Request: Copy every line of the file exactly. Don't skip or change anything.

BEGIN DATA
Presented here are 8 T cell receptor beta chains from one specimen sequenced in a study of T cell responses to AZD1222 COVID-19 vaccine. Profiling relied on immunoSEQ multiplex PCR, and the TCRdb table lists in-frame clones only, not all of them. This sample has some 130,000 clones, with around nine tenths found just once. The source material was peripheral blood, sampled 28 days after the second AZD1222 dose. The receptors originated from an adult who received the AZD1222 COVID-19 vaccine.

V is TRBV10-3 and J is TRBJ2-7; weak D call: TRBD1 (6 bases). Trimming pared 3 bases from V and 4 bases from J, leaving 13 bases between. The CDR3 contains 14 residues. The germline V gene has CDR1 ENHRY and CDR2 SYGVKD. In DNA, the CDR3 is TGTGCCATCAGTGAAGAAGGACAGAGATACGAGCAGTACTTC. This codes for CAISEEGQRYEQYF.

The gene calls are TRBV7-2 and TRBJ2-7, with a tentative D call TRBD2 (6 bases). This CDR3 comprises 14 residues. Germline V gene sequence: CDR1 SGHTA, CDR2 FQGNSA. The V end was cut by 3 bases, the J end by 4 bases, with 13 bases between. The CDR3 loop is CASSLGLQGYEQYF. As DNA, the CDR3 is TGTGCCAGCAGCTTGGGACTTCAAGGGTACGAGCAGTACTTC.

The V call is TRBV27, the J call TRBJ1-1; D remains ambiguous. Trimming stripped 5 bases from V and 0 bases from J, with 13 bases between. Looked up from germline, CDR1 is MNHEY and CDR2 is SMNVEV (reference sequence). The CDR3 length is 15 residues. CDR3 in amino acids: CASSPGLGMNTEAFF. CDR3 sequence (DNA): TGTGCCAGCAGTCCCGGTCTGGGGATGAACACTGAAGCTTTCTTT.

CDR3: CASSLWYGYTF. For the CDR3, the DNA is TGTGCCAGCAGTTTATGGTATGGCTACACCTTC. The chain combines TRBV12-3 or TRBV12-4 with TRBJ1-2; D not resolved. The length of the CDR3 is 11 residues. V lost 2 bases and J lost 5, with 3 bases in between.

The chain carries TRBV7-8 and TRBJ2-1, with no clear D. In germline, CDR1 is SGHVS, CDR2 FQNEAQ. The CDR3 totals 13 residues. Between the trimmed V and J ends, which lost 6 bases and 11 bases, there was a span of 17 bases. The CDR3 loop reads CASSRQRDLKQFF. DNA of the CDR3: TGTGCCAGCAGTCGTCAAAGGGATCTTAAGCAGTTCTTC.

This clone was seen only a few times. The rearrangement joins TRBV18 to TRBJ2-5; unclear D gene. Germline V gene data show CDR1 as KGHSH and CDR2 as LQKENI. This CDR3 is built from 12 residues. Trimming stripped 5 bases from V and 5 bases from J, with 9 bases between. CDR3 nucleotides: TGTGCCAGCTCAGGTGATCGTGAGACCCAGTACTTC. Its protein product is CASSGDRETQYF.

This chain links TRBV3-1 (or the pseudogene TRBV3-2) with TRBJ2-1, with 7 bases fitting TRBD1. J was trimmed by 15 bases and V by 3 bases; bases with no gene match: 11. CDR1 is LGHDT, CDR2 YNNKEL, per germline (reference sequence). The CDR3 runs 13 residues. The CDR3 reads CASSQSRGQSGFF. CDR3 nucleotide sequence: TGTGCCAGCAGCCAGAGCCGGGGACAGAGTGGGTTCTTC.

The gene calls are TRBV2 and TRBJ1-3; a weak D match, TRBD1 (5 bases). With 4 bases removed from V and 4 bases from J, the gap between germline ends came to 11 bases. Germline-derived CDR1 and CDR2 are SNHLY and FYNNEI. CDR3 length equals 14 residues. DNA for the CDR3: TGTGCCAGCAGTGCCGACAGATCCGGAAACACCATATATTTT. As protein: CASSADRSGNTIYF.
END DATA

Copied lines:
Presented here are 8 T cell receptor beta chains from one specimen sequenced in a study of T cell responses to AZD1222 COVID-19 vaccine. Profiling relied on immunoSEQ multiplex PCR, and the TCRdb table lists in-frame clones only, not all of them. This sample has some 130,000 clones, with around nine tenths found just once. The source material was peripheral blood, sampled 28 days after the second AZD1222 dose. The receptors originated from an adult who received the AZD1222 COVID-19 vaccine.

V is TRBV10-3 and J is TRBJ2-7; weak D call: TRBD1 (6 bases). Trimming pared 3 bases from V and 4 bases from J, leaving 13 bases between. The CDR3 contains 14 residues. The germline V gene has CDR1 ENHRY and CDR2 SYGVKD. In DNA, the CDR3 is TGTGCCATCAGTGAAGAAGGACAGAGATACGAGCAGTACTTC. This codes for CAISEEGQRYEQYF.

The gene calls are TRBV7-2 and TRBJ2-7, with a tentative D call TRBD2 (6 bases). This CDR3 comprises 14 residues. Germline V gene sequence: CDR1 SGHTA, CDR2 FQGNSA. The V end was cut by 3 bases, the J end by 4 bases, with 13 bases between. The CDR3 loop is CASSLGLQGYEQYF. As DNA, the CDR3 is TGTGCCAGCAGCTTGGGACTTCAAGGGTACGAGCAGTACTTC.

The V call is TRBV27, the J call TRBJ1-1; D remains ambiguous. Trimming stripped 5 bases from V and 0 bases from J, with 13 bases between. Looked up from germline, CDR1 is MNHEY and CDR2 is SMNVEV (reference sequence). The CDR3 length is 15 residues. CDR3 in amino acids: CASSPGLGMNTEAFF. CDR3 sequence (DNA): TGTGCCAGCAGTCCCGGTCTGGGGATGAACACTGAAGCTTTCTTT.

CDR3: CASSLWYGYTF. For the CDR3, the DNA is TGTGCCAGCAGTTTATGGTATGGCTACACCTTC. The chain combines TRBV12-3 or TRBV12-4 with TRBJ1-2; D not resolved. The length of the CDR3 is 11 residues. V lost 2 bases and J lost 5, with 3 bases in between.

The chain carries TRBV7-8 and TRBJ2-1, with no clear D. In germline, CDR1 is SGHVS, CDR2 FQNEAQ. The CDR3 totals 13 residues. Between the trimmed V and J ends, which lost 6 bases and 11 bases, there was a span of 17 bases. The CDR3 loop reads CASSRQRDLKQFF. DNA of the CDR3: TGTGCCAGCAGTCGTCAAAGGGATCTTAAGCAGTTCTTC.

This clone was seen only a few times. The rearrangement joins TRBV18 to TRBJ2-5; unclear D gene. Germline V gene data show CDR1 as KGHSH and CDR2 as LQKENI. This CDR3 is built from 12 residues. Trimming stripped 5 bases from V and 5 bases from J, with 9 bases between. CDR3 nucleotides: TGTGCCAGCTCAGGTGATCGTGAGACCCAGTACTTC. Its protein product is CASSGDRETQYF.

This chain links TRBV3-1 (or the pseudogene TRBV3-2) with TRBJ2-1, with 7 bases fitting TRBD1. J was trimmed by 15 bases and V by 3 bases; bases with no gene match: 11. CDR1 is LGHDT, CDR2 YNNKEL, per germline (reference sequence). The CDR3 runs 13 residues. The CDR3 reads CASSQSRGQSGFF. CDR3 nucleotide sequence: TGTGCCAGCAGCCAGAGCCGGGGACAGAGTGGGTTCTTC.

The gene calls are TRBV2 and TRBJ1-3; a weak D match, TRBD1 (5 bases). With 4 bases removed from V and 4 bases from J, the gap between germline ends came to 11 bases. Germline-derived CDR1 and CDR2 are SNHLY and FYNNEI. CDR3 length equals 14 residues. DNA for the CDR3: TGTGCCAGCAGTGCCGACAGATCCGGAAACACCATATATTTT. As protein: CASSADRSGNTIYF.